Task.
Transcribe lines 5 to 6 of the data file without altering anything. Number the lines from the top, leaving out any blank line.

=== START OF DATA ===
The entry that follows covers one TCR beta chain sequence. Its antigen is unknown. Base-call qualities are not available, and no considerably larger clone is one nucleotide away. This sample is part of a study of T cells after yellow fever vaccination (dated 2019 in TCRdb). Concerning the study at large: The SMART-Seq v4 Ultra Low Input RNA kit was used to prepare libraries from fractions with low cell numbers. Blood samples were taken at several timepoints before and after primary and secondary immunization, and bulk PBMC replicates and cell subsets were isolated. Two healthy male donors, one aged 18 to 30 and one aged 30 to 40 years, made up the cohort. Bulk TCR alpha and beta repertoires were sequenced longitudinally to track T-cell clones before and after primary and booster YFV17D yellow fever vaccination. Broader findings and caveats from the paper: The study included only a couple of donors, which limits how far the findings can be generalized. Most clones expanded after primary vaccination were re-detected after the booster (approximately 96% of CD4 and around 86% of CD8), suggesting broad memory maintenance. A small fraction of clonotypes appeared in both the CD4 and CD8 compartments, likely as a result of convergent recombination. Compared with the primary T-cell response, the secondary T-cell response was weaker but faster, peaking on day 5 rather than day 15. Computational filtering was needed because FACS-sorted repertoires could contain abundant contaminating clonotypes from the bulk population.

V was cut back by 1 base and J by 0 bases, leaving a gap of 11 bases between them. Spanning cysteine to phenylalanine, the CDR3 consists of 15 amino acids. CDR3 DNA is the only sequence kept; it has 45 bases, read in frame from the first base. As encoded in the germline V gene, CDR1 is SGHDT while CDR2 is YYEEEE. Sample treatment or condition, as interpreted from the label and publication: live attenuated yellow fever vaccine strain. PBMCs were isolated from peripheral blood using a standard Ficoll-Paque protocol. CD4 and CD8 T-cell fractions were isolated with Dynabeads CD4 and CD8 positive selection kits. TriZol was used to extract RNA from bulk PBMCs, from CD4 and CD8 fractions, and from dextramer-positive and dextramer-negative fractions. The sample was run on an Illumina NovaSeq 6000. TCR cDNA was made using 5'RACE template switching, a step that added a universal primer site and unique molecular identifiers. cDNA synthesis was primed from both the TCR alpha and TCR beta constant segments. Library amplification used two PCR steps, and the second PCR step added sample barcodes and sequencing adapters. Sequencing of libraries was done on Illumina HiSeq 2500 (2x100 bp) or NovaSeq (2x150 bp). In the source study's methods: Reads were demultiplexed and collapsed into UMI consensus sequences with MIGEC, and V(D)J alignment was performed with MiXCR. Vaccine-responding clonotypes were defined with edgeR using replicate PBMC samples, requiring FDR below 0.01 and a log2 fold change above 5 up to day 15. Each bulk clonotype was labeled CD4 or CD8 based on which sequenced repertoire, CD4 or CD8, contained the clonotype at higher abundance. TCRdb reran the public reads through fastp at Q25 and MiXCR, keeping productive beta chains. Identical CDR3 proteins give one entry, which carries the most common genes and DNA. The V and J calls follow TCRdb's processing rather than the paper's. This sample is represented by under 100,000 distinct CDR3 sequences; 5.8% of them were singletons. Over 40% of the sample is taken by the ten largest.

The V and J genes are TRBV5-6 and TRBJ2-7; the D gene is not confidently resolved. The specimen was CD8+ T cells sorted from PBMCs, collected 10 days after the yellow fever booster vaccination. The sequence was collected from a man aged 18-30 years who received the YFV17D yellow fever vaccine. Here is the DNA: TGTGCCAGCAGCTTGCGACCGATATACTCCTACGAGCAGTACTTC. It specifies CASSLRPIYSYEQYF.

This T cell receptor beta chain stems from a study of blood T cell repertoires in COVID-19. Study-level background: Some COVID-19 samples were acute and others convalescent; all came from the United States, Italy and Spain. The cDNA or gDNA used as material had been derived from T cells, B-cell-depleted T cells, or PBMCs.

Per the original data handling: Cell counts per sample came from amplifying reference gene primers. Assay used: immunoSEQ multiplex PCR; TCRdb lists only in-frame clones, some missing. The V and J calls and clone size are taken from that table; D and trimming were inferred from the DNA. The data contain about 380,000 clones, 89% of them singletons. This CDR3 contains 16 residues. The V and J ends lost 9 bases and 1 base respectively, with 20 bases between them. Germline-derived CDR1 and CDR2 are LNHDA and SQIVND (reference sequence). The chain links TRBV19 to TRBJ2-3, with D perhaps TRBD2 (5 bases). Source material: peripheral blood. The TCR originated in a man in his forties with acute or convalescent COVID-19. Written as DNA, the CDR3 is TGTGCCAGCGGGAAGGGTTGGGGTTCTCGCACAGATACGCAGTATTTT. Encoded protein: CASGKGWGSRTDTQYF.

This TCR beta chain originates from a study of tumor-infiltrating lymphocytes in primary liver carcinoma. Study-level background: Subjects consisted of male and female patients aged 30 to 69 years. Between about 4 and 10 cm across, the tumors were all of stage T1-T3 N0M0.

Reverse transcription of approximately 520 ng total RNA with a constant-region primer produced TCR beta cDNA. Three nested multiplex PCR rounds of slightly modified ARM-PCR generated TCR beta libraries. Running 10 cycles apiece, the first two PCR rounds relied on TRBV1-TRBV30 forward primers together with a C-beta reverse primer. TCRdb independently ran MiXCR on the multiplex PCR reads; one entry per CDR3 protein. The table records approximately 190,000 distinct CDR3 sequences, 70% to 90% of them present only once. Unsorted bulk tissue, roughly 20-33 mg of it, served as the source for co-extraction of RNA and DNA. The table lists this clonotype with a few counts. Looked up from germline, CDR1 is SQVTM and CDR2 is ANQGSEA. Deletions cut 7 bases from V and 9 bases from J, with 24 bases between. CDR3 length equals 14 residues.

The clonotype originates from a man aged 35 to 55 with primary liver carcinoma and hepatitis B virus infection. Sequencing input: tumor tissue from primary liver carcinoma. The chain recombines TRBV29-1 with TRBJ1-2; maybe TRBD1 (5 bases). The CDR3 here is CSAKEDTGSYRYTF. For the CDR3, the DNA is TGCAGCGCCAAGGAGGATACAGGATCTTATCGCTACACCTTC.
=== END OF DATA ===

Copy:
Per the original data handling: Cell counts per sample came from amplifying reference gene primers. Assay used: immunoSEQ multiplex PCR; TCRdb lists only in-frame clones, some missing. The V and J calls and clone size are taken from that table; D and trimming were inferred from the DNA. The data contain about 380,000 clones, 89% of them singletons. This CDR3 contains 16 residues. The V and J ends lost 9 bases and 1 base respectively, with 20 bases between them. Germline-derived CDR1 and CDR2 are LNHDA and SQIVND (reference sequence). The chain links TRBV19 to TRBJ2-3, with D perhaps TRBD2 (5 bases). Source material: peripheral blood. The TCR originated in a man in his forties with acute or convalescent COVID-19. Written as DNA, the CDR3 is TGTGCCAGCGGGAAGGGTTGGGGTTCTCGCACAGATACGCAGTATTTT. Encoded protein: CASGKGWGSRTDTQYF.

This TCR beta chain originates from a study of tumor-infiltrating lymphocytes in primary liver carcinoma. Study-level background: Subjects consisted of male and female patients aged 30 to 69 years. Between about 4 and 10 cm across, the tumors were all of stage T1-T3 N0M0.